“The strong and foolish fight with weapons suited to their hands,” said Thorar; “the weak and wise with weapons suited to their heads.”
“So hands, it seems, are better than heads,” put in Helgi.
“Know this at least,” exclaimed Ketill, “your sons have perished before you. I slew them in the outset of the battle.”
The dying man laughed a ghastly laugh.
“My sons!” he cried. “Think you I would trust my sons with Norsemen? Those boys were thralls. They died for their country as I die,” and his head fell back upon the snow.
“Dastard!” cried Ketill, “you die indeed.”
He raised his sword as he spoke; but Estein caught his arm before it could descend, saying,—
“You cannot slay the dead, Ketill.”
“Has he baulked me then?” said Ketill, bending over his fallen foe.
It was even so. The lawman had gone to his last account, his bolt impotently shot, and his enemies standing triumphantly over him.
“He at least died well,” said Helgi; “when my turn comes may it be my luck to look as proudly on my foes. But tell us, Ketill, what befell you here since our parting.”
The burly captain frowned and scratched his head, as though deliberating how to do a thing so foreign to his genius as the telling of a narrative.
“On a certain day you left us,” he began.
“Well told indeed,” cried Helgi, laughing, “an excellent beginning—no skald could do it better.”
“Nay,” replied Ketill, frowning angrily, “if you want matter for a jest, tell a tale yourself. Mine have been no boy’s deeds.”
“Take no offence,” replied Helgi, still laughing; “tell your deeds of derring-do, and let Thor himself envy, I will undertake to make you laugh at mine own adventures afterwards.”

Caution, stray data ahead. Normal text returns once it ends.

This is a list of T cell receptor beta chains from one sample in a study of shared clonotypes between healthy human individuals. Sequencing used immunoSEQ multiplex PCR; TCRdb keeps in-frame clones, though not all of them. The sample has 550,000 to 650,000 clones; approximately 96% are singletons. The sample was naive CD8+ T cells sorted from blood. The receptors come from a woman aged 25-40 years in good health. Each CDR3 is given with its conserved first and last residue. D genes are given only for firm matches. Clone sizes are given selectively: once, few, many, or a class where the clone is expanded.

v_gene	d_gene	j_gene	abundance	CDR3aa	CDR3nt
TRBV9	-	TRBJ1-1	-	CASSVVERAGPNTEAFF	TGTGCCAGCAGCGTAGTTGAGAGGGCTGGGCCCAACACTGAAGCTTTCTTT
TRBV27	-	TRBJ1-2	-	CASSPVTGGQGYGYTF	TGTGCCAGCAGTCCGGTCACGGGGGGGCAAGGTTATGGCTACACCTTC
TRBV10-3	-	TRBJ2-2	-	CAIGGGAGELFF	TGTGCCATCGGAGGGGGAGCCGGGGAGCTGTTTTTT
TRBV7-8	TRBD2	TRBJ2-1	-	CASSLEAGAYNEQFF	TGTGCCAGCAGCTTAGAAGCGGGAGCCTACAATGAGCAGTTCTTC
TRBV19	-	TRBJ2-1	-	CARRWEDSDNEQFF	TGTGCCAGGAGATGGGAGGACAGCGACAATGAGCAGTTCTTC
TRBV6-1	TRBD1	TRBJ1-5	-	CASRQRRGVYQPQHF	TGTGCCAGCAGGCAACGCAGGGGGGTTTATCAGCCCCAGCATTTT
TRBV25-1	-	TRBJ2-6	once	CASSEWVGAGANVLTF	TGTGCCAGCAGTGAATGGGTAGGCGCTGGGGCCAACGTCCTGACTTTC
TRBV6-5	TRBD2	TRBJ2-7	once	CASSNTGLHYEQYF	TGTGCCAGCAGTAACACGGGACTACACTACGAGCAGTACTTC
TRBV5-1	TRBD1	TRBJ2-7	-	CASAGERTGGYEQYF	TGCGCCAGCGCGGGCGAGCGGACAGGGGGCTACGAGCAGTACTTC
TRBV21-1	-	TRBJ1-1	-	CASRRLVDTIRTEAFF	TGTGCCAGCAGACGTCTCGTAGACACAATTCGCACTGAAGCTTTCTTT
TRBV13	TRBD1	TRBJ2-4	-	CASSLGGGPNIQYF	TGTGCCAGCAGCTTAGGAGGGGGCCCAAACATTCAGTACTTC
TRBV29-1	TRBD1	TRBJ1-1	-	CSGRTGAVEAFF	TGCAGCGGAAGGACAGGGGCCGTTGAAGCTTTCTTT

“I will warrant your doings will make me laugh rather than envy,” said Ketill. “But, as I said, you left us, and so we were left here without you.”
“Nay, Ketill,” interposed his tormentor, very seriously, “this story passes belief, impose not on my youth.”
“How mean you?” exclaimed the black-bearded captain, wrathfully, his hand seeking his sword hilt.
“Peace, Helgi,” cried Estein, who saw that his good offices were needed; “and you, Ketill, heed not his jests. He is but young and foolish.”
“And slender,” added the irrepressible Helgi, though not loud enough for Ketill to hear, and the stout Viking resumed his story, sulkily enough.
“So were we left here in this town. Cold it was, with little to do, so we even broached Thorar’s ale forthwith. Presently a man who had been in the woods came in hastily to tell me he had disturbed two of these hounds of Jemtlanders spying on the town. It behoved me then to be careful, and I set guards, and was not too drunk myself that night. Upon the next morning one came in with tidings of a man who had left a message for me, though he would not say who sent him.”